Over the past year, the release of sales and trading statements reveal the advantage that multichannel retailers have over their pure play online rivals. 

For example, the IMRG Capgemini e-Retail Sales Index for March showed the widening gap between multi-channel and online-only retailers. 

Those retailers with a presence online and offline experienced average growth of 19% compared to March 2010, while online experienced just 6%. 

We take a look at some recent sales figures for some of the UK’s multichannel retailers. ...

Dixons Retail

A shift to a multichannel strategy has helped Dixons Retail, which operates the Dixons, Curry’s and PC World brands, to compensate for a decline in purely online sales. 

While online-only sales fell by 9% for the year ending April 20 2011, multichannel sales grew by 12% across the three retail brands. 


Sales at Debenhams Direct increased by 82.4% to £92.3m in the six months to February 26 2011. 

The retailer has been working hard on its multichannel strategy, and growing numbers of customers are using services such as in store ordering and collect from store. 

In addition, Debenhams has created mobile commerce apps for iPhone and Android, with the iPhone version bringing in £1m in sales in the five months after launch. 

John Lewis

John Lewis has been extending its multichannel efforts with the launch of several smaller, John Lewis at home stores. These store have a smaller range of stock, but contain customer kiosks so that people can shop from its entire range. 

It has also extended its Click and Collect service, and customers can now order online and pick up items from any John Lewis branch. The retailer also launched a mobile website last year. 

Johnlewis.com achieved sales of £538.2m, up £147.9m, or 37.9%, and well ahead of expectations. 

Home Retail Group

Home Retail Group, which runs the Argos and Homebase brands, is the second largest online retailer in the UK, with 400m unique visitors in the year up to February 26 2011. 

Multichannel sales grew to £1.9bn in the same period, representing almost half (46%) of its total sales. 

Internet orders represent 36% of Argos’ total sales, up from 32% last year, with the remaining 10% of multi-channel sales being products ordered either in-store or by telephone for home delivery.

Argos also launched an iPhone app in May 2010 Argos, which achieved more than 1.3m downloads up to February, and has driven around 1% of total sales. 

Future plans include the introduction of a TV shopping channel and mobile apps for iPad and Android.


Sales through Next’s retail outlets fell by 2.3% in the year ending January 2011, but this was offset by an increase in Next Directory sales of 7.1%. 

Next Directory sales include online, catalogues and telephone sales, and were responsible for 27% of total group sales, and 40% of group profits. 


Total M&S group sales rose by 2.3% in the 13 weeks to April 2 compared to the same time last year, while UK sales rose by just 1%. Like-for-like UK sales rose by only 0.1%.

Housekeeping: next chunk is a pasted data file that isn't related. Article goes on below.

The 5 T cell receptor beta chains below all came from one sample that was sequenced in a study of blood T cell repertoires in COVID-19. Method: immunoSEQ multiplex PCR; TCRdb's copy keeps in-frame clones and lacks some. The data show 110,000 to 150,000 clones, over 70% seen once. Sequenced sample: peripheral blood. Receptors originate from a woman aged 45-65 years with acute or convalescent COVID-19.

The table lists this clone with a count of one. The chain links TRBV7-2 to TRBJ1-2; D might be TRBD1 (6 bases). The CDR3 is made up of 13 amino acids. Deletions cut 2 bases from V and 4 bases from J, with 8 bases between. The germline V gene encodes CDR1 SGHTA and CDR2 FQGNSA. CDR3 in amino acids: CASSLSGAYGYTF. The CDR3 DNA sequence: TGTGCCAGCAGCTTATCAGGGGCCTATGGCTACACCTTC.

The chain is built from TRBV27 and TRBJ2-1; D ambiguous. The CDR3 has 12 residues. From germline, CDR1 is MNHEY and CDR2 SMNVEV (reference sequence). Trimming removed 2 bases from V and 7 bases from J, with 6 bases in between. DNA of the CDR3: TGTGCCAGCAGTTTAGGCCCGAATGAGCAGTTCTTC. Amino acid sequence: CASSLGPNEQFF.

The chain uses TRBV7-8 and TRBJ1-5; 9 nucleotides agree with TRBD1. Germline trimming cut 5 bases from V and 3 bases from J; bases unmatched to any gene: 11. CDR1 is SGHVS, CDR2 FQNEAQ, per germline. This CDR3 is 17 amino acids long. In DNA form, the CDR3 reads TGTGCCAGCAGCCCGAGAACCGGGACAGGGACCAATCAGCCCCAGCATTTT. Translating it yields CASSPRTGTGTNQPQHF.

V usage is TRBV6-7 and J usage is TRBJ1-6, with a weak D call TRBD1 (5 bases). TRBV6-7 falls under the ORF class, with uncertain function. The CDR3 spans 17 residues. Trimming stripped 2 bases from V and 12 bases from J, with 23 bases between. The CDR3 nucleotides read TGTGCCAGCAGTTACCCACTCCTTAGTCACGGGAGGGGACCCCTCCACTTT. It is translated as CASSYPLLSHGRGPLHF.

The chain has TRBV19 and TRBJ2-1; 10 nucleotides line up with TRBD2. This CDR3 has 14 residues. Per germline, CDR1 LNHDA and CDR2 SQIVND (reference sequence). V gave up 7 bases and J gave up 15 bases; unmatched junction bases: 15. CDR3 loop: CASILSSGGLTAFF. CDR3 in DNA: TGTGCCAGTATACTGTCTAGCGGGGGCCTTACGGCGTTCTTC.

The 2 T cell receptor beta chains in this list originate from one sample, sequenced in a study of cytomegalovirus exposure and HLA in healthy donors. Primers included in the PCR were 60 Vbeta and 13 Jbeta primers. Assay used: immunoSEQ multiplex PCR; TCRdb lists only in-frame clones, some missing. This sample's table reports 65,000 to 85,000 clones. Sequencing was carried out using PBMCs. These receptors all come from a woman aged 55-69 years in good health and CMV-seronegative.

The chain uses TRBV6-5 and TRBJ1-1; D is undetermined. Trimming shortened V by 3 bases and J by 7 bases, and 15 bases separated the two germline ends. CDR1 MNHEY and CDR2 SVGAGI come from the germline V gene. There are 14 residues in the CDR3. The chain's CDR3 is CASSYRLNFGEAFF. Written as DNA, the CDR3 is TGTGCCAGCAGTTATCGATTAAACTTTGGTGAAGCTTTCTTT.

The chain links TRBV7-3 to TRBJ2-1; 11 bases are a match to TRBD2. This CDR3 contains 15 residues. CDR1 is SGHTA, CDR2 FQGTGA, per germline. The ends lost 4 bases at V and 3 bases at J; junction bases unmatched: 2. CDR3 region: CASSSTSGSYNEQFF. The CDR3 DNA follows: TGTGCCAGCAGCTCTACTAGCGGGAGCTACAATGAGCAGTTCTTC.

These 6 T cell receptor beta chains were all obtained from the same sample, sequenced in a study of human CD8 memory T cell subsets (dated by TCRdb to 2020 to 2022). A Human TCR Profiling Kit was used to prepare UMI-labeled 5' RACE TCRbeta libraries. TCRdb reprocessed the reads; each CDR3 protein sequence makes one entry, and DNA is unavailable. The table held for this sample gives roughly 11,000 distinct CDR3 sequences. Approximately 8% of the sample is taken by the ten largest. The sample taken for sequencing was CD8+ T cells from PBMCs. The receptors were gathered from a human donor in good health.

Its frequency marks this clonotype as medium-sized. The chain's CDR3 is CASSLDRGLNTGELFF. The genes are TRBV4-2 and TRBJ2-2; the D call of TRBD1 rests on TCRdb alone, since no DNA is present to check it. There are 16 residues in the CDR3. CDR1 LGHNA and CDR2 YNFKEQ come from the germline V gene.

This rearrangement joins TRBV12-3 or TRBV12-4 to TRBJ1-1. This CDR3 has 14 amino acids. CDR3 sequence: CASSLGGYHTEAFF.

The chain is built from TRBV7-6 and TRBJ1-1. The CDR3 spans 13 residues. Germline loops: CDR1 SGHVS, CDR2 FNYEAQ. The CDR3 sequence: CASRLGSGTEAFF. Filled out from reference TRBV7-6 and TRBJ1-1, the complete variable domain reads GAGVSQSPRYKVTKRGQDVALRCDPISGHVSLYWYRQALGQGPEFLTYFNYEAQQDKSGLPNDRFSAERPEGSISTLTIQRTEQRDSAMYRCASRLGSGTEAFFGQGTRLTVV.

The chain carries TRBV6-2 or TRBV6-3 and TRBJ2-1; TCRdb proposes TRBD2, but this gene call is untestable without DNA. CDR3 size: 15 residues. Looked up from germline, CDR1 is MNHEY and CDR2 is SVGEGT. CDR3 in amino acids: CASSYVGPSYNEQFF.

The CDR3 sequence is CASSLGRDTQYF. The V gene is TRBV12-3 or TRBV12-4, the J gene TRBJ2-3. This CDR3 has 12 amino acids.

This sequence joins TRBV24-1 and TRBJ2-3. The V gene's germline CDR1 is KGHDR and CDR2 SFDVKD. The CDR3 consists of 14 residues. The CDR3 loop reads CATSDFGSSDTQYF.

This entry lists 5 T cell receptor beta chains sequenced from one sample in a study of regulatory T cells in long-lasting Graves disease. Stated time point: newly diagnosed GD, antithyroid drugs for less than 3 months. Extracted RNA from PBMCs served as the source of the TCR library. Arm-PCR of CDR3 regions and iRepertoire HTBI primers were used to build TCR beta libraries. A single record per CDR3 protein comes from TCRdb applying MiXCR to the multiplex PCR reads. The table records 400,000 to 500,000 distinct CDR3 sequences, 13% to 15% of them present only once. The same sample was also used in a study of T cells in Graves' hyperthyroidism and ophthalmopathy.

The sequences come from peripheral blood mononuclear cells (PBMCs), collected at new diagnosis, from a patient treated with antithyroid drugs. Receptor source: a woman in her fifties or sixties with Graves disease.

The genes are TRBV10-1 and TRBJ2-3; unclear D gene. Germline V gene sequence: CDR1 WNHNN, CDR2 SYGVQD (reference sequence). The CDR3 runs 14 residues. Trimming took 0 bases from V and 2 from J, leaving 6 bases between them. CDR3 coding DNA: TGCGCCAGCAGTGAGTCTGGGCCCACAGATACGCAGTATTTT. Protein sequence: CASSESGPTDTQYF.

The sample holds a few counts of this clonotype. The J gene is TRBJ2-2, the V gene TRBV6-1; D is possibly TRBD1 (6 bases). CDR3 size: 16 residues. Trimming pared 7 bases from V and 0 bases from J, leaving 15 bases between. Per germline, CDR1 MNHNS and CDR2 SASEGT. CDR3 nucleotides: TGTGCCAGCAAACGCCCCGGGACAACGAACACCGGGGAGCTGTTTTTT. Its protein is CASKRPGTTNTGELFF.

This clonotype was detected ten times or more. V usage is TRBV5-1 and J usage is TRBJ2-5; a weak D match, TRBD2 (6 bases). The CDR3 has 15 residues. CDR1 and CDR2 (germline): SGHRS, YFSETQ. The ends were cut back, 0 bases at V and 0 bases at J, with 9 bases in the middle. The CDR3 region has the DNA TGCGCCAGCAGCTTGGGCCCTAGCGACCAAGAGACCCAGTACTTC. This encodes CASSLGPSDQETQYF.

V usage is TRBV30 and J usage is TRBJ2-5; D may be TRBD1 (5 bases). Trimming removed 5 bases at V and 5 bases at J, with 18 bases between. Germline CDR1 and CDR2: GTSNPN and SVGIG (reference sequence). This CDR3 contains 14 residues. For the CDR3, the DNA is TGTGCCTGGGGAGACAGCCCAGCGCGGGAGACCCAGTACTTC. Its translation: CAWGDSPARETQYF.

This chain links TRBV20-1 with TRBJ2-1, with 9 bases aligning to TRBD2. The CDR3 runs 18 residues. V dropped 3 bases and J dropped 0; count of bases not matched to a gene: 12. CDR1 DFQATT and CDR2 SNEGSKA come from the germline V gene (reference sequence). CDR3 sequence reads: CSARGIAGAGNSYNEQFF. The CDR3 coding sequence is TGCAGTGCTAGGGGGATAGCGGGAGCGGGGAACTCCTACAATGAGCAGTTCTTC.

M&S Direct, which includes the retailers online and mobile and collect in store services, grew sales by 13.7% during the same period. 

Over the last year, M&S has introduced a mobile commerce site as well as rolling out its Shop Your Way multichannel service. 


Tesco’s annual financial statement included a pledge to ‘become a multichannel retailer wherever we trade’, and the retail giant has been launching several multichannel services over the last year, including an iPhone app which accounted for 12% of customer traffic.

Tesco experienced double digit growth in the grocery delivery business and a 30% rise in sales at Tesco Direct. 

Graham Charlton

Published 29 June, 2011 by Graham Charlton

Graham Charlton is editor in chief at SaleCycle, and former editor at Econsultancy. Follow him on Twitter or connect via Linkedin.

2566 more posts from this author

You might be interested in

Comments (3)

Paul North

Paul North, Head of Content and Strategy at Mediarun

I'd be interested if anyone knows how much of this growth came from increases in the online market as a whole or whether it's the high street winning back customers from the dot coms that were faster and better in getting online originally.

My hunch is that it's more the latter than the former. That said, the high street retailers are likely responsible for encouraging online sales growth due to the perception they are more trusted.

about 7 years ago



What do people think about an catalogue & e-commerce retailer moving into the high street environment at such a tempestuous time?

about 7 years ago



Some real world high street retailers are still doing quite well and doing a brisk business. Recession and competition not withstanding, there will always be a market for the physical store.

I really like retailers who do the whole, buy online and pick up in store deals.

about 7 years ago

Save or Cancel

Enjoying this article?

Get more just like this, delivered to your inbox.

Keep up to date with the latest analysis, inspiration and learning from the Econsultancy blog with our free Digital Pulse newsletter. You will receive a hand-picked digest of the latest and greatest articles, as well as snippets of new market data, best practice guides and trends research.